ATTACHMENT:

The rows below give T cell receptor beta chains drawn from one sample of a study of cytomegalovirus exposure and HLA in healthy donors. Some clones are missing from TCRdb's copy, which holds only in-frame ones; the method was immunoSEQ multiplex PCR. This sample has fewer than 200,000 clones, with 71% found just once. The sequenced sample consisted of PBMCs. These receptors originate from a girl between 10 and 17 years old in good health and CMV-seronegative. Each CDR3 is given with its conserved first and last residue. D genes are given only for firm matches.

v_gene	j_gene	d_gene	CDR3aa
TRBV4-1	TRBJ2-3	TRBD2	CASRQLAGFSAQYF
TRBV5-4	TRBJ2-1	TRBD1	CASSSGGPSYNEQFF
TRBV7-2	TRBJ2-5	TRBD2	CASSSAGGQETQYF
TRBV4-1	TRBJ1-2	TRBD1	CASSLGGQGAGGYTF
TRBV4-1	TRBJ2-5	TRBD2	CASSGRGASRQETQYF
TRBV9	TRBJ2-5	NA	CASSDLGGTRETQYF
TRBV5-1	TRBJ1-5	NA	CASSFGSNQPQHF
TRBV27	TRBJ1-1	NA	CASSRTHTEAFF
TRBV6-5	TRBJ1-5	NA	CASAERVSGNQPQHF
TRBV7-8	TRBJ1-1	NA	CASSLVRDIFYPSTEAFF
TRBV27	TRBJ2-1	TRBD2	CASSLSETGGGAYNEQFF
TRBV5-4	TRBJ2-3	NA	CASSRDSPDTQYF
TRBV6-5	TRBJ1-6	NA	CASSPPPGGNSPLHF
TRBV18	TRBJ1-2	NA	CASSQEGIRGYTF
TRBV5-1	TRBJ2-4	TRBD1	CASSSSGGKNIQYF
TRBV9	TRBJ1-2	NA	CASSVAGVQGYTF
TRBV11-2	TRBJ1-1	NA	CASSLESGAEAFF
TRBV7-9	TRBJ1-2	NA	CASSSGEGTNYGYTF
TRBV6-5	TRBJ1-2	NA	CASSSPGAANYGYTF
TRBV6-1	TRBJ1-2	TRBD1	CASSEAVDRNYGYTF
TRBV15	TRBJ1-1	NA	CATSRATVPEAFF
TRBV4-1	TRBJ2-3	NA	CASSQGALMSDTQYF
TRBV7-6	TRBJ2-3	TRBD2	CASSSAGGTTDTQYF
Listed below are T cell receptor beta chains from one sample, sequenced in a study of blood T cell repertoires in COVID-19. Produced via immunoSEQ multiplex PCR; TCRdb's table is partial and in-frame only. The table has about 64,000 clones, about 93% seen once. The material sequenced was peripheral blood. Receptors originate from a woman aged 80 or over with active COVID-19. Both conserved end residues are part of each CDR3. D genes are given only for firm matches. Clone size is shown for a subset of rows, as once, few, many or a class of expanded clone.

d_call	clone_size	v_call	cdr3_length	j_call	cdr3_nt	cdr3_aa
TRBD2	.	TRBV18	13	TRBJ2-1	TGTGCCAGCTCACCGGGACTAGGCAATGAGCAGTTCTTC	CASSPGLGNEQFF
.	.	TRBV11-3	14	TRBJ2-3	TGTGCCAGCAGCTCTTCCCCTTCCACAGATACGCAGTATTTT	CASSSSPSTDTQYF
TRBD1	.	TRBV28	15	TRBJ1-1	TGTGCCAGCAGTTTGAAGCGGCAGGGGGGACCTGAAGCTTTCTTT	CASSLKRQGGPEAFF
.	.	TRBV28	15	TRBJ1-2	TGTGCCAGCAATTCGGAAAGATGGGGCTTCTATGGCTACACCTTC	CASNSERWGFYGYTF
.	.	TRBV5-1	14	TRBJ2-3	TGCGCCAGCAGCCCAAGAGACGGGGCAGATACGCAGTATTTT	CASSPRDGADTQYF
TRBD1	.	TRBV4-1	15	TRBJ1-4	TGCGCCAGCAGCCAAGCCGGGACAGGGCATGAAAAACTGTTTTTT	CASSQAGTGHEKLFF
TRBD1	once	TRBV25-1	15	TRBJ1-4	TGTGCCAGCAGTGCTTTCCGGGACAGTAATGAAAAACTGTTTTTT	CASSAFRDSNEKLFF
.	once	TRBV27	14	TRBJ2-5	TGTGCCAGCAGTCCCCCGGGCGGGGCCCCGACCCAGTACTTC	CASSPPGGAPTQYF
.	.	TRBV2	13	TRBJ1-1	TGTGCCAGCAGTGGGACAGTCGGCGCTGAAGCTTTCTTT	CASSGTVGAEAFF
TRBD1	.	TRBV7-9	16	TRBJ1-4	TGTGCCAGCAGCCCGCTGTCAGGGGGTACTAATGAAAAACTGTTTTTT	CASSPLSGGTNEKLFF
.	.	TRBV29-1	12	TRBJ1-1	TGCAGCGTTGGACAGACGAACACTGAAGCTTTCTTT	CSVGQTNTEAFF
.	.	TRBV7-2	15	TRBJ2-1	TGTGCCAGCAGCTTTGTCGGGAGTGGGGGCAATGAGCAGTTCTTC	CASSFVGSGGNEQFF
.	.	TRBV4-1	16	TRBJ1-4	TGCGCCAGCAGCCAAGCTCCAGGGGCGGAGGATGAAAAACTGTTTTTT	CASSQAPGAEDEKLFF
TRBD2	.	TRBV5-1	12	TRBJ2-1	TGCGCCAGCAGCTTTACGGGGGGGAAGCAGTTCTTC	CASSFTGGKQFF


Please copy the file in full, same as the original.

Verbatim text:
The rows below give T cell receptor beta chains drawn from one sample of a study of cytomegalovirus exposure and HLA in healthy donors. Some clones are missing from TCRdb's copy, which holds only in-frame ones; the method was immunoSEQ multiplex PCR. This sample has fewer than 200,000 clones, with 71% found just once. The sequenced sample consisted of PBMCs. These receptors originate from a girl between 10 and 17 years old in good health and CMV-seronegative. Each CDR3 is given with its conserved first and last residue. D genes are given only for firm matches.

v_gene	j_gene	d_gene	CDR3aa
TRBV4-1	TRBJ2-3	TRBD2	CASRQLAGFSAQYF
TRBV5-4	TRBJ2-1	TRBD1	CASSSGGPSYNEQFF
TRBV7-2	TRBJ2-5	TRBD2	CASSSAGGQETQYF
TRBV4-1	TRBJ1-2	TRBD1	CASSLGGQGAGGYTF
TRBV4-1	TRBJ2-5	TRBD2	CASSGRGASRQETQYF
TRBV9	TRBJ2-5	NA	CASSDLGGTRETQYF
TRBV5-1	TRBJ1-5	NA	CASSFGSNQPQHF
TRBV27	TRBJ1-1	NA	CASSRTHTEAFF
TRBV6-5	TRBJ1-5	NA	CASAERVSGNQPQHF
TRBV7-8	TRBJ1-1	NA	CASSLVRDIFYPSTEAFF
TRBV27	TRBJ2-1	TRBD2	CASSLSETGGGAYNEQFF
TRBV5-4	TRBJ2-3	NA	CASSRDSPDTQYF
TRBV6-5	TRBJ1-6	NA	CASSPPPGGNSPLHF
TRBV18	TRBJ1-2	NA	CASSQEGIRGYTF
TRBV5-1	TRBJ2-4	TRBD1	CASSSSGGKNIQYF
TRBV9	TRBJ1-2	NA	CASSVAGVQGYTF
TRBV11-2	TRBJ1-1	NA	CASSLESGAEAFF
TRBV7-9	TRBJ1-2	NA	CASSSGEGTNYGYTF
TRBV6-5	TRBJ1-2	NA	CASSSPGAANYGYTF
TRBV6-1	TRBJ1-2	TRBD1	CASSEAVDRNYGYTF
TRBV15	TRBJ1-1	NA	CATSRATVPEAFF
TRBV4-1	TRBJ2-3	NA	CASSQGALMSDTQYF
TRBV7-6	TRBJ2-3	TRBD2	CASSSAGGTTDTQYF
Listed below are T cell receptor beta chains from one sample, sequenced in a study of blood T cell repertoires in COVID-19. Produced via immunoSEQ multiplex PCR; TCRdb's table is partial and in-frame only. The table has about 64,000 clones, about 93% seen once. The material sequenced was peripheral blood. Receptors originate from a woman aged 80 or over with active COVID-19. Both conserved end residues are part of each CDR3. D genes are given only for firm matches. Clone size is shown for a subset of rows, as once, few, many or a class of expanded clone.

d_call	clone_size	v_call	cdr3_length	j_call	cdr3_nt	cdr3_aa
TRBD2	.	TRBV18	13	TRBJ2-1	TGTGCCAGCTCACCGGGACTAGGCAATGAGCAGTTCTTC	CASSPGLGNEQFF
.	.	TRBV11-3	14	TRBJ2-3	TGTGCCAGCAGCTCTTCCCCTTCCACAGATACGCAGTATTTT	CASSSSPSTDTQYF
TRBD1	.	TRBV28	15	TRBJ1-1	TGTGCCAGCAGTTTGAAGCGGCAGGGGGGACCTGAAGCTTTCTTT	CASSLKRQGGPEAFF
.	.	TRBV28	15	TRBJ1-2	TGTGCCAGCAATTCGGAAAGATGGGGCTTCTATGGCTACACCTTC	CASNSERWGFYGYTF
.	.	TRBV5-1	14	TRBJ2-3	TGCGCCAGCAGCCCAAGAGACGGGGCAGATACGCAGTATTTT	CASSPRDGADTQYF
TRBD1	.	TRBV4-1	15	TRBJ1-4	TGCGCCAGCAGCCAAGCCGGGACAGGGCATGAAAAACTGTTTTTT	CASSQAGTGHEKLFF
TRBD1	once	TRBV25-1	15	TRBJ1-4	TGTGCCAGCAGTGCTTTCCGGGACAGTAATGAAAAACTGTTTTTT	CASSAFRDSNEKLFF
.	once	TRBV27	14	TRBJ2-5	TGTGCCAGCAGTCCCCCGGGCGGGGCCCCGACCCAGTACTTC	CASSPPGGAPTQYF
.	.	TRBV2	13	TRBJ1-1	TGTGCCAGCAGTGGGACAGTCGGCGCTGAAGCTTTCTTT	CASSGTVGAEAFF
TRBD1	.	TRBV7-9	16	TRBJ1-4	TGTGCCAGCAGCCCGCTGTCAGGGGGTACTAATGAAAAACTGTTTTTT	CASSPLSGGTNEKLFF
.	.	TRBV29-1	12	TRBJ1-1	TGCAGCGTTGGACAGACGAACACTGAAGCTTTCTTT	CSVGQTNTEAFF
.	.	TRBV7-2	15	TRBJ2-1	TGTGCCAGCAGCTTTGTCGGGAGTGGGGGCAATGAGCAGTTCTTC	CASSFVGSGGNEQFF
.	.	TRBV4-1	16	TRBJ1-4	TGCGCCAGCAGCCAAGCTCCAGGGGCGGAGGATGAAAAACTGTTTTTT	CASSQAPGAEDEKLFF
TRBD2	.	TRBV5-1	12	TRBJ2-1	TGCGCCAGCAGCTTTACGGGGGGGAAGCAGTTCTTC	CASSFTGGKQFF